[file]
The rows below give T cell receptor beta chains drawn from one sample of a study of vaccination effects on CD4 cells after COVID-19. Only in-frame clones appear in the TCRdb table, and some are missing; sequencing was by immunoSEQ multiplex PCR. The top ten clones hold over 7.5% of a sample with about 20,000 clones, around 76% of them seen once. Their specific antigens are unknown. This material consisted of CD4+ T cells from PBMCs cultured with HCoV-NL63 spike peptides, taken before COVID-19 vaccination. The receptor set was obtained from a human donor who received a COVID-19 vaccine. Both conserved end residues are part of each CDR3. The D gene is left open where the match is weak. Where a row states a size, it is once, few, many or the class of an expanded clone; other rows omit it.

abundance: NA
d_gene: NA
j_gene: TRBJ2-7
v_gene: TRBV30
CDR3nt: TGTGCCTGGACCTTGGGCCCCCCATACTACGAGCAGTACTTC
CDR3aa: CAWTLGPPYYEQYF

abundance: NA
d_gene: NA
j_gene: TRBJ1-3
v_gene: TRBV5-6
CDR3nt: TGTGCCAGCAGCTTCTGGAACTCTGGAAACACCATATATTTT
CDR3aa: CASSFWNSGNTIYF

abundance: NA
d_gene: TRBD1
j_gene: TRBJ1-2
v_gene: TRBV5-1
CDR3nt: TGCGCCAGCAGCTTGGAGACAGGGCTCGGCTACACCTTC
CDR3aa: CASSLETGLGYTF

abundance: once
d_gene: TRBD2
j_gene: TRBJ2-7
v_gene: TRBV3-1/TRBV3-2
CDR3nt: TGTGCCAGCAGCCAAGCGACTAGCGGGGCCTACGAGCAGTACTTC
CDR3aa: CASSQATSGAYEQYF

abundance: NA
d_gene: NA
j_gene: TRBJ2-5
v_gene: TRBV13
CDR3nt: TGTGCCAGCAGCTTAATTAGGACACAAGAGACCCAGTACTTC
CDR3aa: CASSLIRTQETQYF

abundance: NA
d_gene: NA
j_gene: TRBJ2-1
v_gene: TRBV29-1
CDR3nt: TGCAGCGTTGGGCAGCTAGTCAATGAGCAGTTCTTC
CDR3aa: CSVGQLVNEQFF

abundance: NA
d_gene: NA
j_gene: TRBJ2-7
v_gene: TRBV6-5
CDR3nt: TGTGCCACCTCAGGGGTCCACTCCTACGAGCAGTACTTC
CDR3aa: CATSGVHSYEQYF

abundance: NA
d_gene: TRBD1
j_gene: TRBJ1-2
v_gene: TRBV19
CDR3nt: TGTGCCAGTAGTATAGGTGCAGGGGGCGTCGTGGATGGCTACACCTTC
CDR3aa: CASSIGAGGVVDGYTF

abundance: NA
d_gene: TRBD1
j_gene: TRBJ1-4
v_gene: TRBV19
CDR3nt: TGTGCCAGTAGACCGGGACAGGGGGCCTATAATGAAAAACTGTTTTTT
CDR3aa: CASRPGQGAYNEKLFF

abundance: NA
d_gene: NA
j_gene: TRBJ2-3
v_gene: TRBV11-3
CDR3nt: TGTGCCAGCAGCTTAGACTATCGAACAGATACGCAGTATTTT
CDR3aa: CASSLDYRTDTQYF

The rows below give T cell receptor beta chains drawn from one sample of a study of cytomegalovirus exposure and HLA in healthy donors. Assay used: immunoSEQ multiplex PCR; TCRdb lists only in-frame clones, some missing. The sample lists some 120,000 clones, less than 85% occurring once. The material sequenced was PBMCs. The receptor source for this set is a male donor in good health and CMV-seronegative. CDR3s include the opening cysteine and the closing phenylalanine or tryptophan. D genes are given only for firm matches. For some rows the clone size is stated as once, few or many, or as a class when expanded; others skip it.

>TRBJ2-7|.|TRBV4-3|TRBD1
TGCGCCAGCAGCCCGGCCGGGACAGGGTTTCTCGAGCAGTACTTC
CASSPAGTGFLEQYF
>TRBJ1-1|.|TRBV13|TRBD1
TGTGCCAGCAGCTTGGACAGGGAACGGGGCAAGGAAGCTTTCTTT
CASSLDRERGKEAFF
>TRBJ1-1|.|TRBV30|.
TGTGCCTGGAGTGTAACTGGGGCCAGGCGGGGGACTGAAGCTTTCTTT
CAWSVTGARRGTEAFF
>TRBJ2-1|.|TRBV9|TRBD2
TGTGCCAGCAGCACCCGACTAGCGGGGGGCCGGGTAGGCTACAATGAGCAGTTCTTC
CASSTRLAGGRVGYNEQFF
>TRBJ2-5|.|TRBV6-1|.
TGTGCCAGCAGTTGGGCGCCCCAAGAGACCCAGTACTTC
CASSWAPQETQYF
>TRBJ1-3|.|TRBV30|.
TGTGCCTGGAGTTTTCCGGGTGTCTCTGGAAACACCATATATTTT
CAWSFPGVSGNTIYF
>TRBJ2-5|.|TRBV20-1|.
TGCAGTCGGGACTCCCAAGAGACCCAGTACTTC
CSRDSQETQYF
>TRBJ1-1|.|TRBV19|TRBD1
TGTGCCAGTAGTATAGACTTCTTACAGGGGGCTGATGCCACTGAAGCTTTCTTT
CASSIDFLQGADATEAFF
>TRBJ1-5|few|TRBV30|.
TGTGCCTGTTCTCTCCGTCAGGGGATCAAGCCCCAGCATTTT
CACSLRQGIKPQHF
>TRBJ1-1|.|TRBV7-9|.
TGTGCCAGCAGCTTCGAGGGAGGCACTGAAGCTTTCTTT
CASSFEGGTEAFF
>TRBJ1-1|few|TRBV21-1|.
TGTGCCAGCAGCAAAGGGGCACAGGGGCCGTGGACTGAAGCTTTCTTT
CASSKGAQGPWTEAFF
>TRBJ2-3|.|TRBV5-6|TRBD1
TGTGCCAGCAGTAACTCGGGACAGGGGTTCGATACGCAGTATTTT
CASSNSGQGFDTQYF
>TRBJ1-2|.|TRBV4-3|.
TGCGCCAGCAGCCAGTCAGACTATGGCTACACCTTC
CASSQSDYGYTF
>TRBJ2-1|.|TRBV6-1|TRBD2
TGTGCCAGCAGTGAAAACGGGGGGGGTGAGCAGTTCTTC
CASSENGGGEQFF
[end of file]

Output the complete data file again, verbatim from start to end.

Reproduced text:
The rows below give T cell receptor beta chains drawn from one sample of a study of vaccination effects on CD4 cells after COVID-19. Only in-frame clones appear in the TCRdb table, and some are missing; sequencing was by immunoSEQ multiplex PCR. The top ten clones hold over 7.5% of a sample with about 20,000 clones, around 76% of them seen once. Their specific antigens are unknown. This material consisted of CD4+ T cells from PBMCs cultured with HCoV-NL63 spike peptides, taken before COVID-19 vaccination. The receptor set was obtained from a human donor who received a COVID-19 vaccine. Both conserved end residues are part of each CDR3. The D gene is left open where the match is weak. Where a row states a size, it is once, few, many or the class of an expanded clone; other rows omit it.

abundance: NA
d_gene: NA
j_gene: TRBJ2-7
v_gene: TRBV30
CDR3nt: TGTGCCTGGACCTTGGGCCCCCCATACTACGAGCAGTACTTC
CDR3aa: CAWTLGPPYYEQYF

abundance: NA
d_gene: NA
j_gene: TRBJ1-3
v_gene: TRBV5-6
CDR3nt: TGTGCCAGCAGCTTCTGGAACTCTGGAAACACCATATATTTT
CDR3aa: CASSFWNSGNTIYF

abundance: NA
d_gene: TRBD1
j_gene: TRBJ1-2
v_gene: TRBV5-1
CDR3nt: TGCGCCAGCAGCTTGGAGACAGGGCTCGGCTACACCTTC
CDR3aa: CASSLETGLGYTF

abundance: once
d_gene: TRBD2
j_gene: TRBJ2-7
v_gene: TRBV3-1/TRBV3-2
CDR3nt: TGTGCCAGCAGCCAAGCGACTAGCGGGGCCTACGAGCAGTACTTC
CDR3aa: CASSQATSGAYEQYF

abundance: NA
d_gene: NA
j_gene: TRBJ2-5
v_gene: TRBV13
CDR3nt: TGTGCCAGCAGCTTAATTAGGACACAAGAGACCCAGTACTTC
CDR3aa: CASSLIRTQETQYF

abundance: NA
d_gene: NA
j_gene: TRBJ2-1
v_gene: TRBV29-1
CDR3nt: TGCAGCGTTGGGCAGCTAGTCAATGAGCAGTTCTTC
CDR3aa: CSVGQLVNEQFF

abundance: NA
d_gene: NA
j_gene: TRBJ2-7
v_gene: TRBV6-5
CDR3nt: TGTGCCACCTCAGGGGTCCACTCCTACGAGCAGTACTTC
CDR3aa: CATSGVHSYEQYF

abundance: NA
d_gene: TRBD1
j_gene: TRBJ1-2
v_gene: TRBV19
CDR3nt: TGTGCCAGTAGTATAGGTGCAGGGGGCGTCGTGGATGGCTACACCTTC
CDR3aa: CASSIGAGGVVDGYTF

abundance: NA
d_gene: TRBD1
j_gene: TRBJ1-4
v_gene: TRBV19
CDR3nt: TGTGCCAGTAGACCGGGACAGGGGGCCTATAATGAAAAACTGTTTTTT
CDR3aa: CASRPGQGAYNEKLFF

abundance: NA
d_gene: NA
j_gene: TRBJ2-3
v_gene: TRBV11-3
CDR3nt: TGTGCCAGCAGCTTAGACTATCGAACAGATACGCAGTATTTT
CDR3aa: CASSLDYRTDTQYF

The rows below give T cell receptor beta chains drawn from one sample of a study of cytomegalovirus exposure and HLA in healthy donors. Assay used: immunoSEQ multiplex PCR; TCRdb lists only in-frame clones, some missing. The sample lists some 120,000 clones, less than 85% occurring once. The material sequenced was PBMCs. The receptor source for this set is a male donor in good health and CMV-seronegative. CDR3s include the opening cysteine and the closing phenylalanine or tryptophan. D genes are given only for firm matches. For some rows the clone size is stated as once, few or many, or as a class when expanded; others skip it.

>TRBJ2-7|.|TRBV4-3|TRBD1
TGCGCCAGCAGCCCGGCCGGGACAGGGTTTCTCGAGCAGTACTTC
CASSPAGTGFLEQYF
>TRBJ1-1|.|TRBV13|TRBD1
TGTGCCAGCAGCTTGGACAGGGAACGGGGCAAGGAAGCTTTCTTT
CASSLDRERGKEAFF
>TRBJ1-1|.|TRBV30|.
TGTGCCTGGAGTGTAACTGGGGCCAGGCGGGGGACTGAAGCTTTCTTT
CAWSVTGARRGTEAFF
>TRBJ2-1|.|TRBV9|TRBD2
TGTGCCAGCAGCACCCGACTAGCGGGGGGCCGGGTAGGCTACAATGAGCAGTTCTTC
CASSTRLAGGRVGYNEQFF
>TRBJ2-5|.|TRBV6-1|.
TGTGCCAGCAGTTGGGCGCCCCAAGAGACCCAGTACTTC
CASSWAPQETQYF
>TRBJ1-3|.|TRBV30|.
TGTGCCTGGAGTTTTCCGGGTGTCTCTGGAAACACCATATATTTT
CAWSFPGVSGNTIYF
>TRBJ2-5|.|TRBV20-1|.
TGCAGTCGGGACTCCCAAGAGACCCAGTACTTC
CSRDSQETQYF
>TRBJ1-1|.|TRBV19|TRBD1
TGTGCCAGTAGTATAGACTTCTTACAGGGGGCTGATGCCACTGAAGCTTTCTTT
CASSIDFLQGADATEAFF
>TRBJ1-5|few|TRBV30|.
TGTGCCTGTTCTCTCCGTCAGGGGATCAAGCCCCAGCATTTT
CACSLRQGIKPQHF
>TRBJ1-1|.|TRBV7-9|.
TGTGCCAGCAGCTTCGAGGGAGGCACTGAAGCTTTCTTT
CASSFEGGTEAFF
>TRBJ1-1|few|TRBV21-1|.
TGTGCCAGCAGCAAAGGGGCACAGGGGCCGTGGACTGAAGCTTTCTTT
CASSKGAQGPWTEAFF
>TRBJ2-3|.|TRBV5-6|TRBD1
TGTGCCAGCAGTAACTCGGGACAGGGGTTCGATACGCAGTATTTT
CASSNSGQGFDTQYF
>TRBJ1-2|.|TRBV4-3|.
TGCGCCAGCAGCCAGTCAGACTATGGCTACACCTTC
CASSQSDYGYTF
>TRBJ2-1|.|TRBV6-1|TRBD2
TGTGCCAGCAGTGAAAACGGGGGGGGTGAGCAGTTCTTC
CASSENGGGEQFF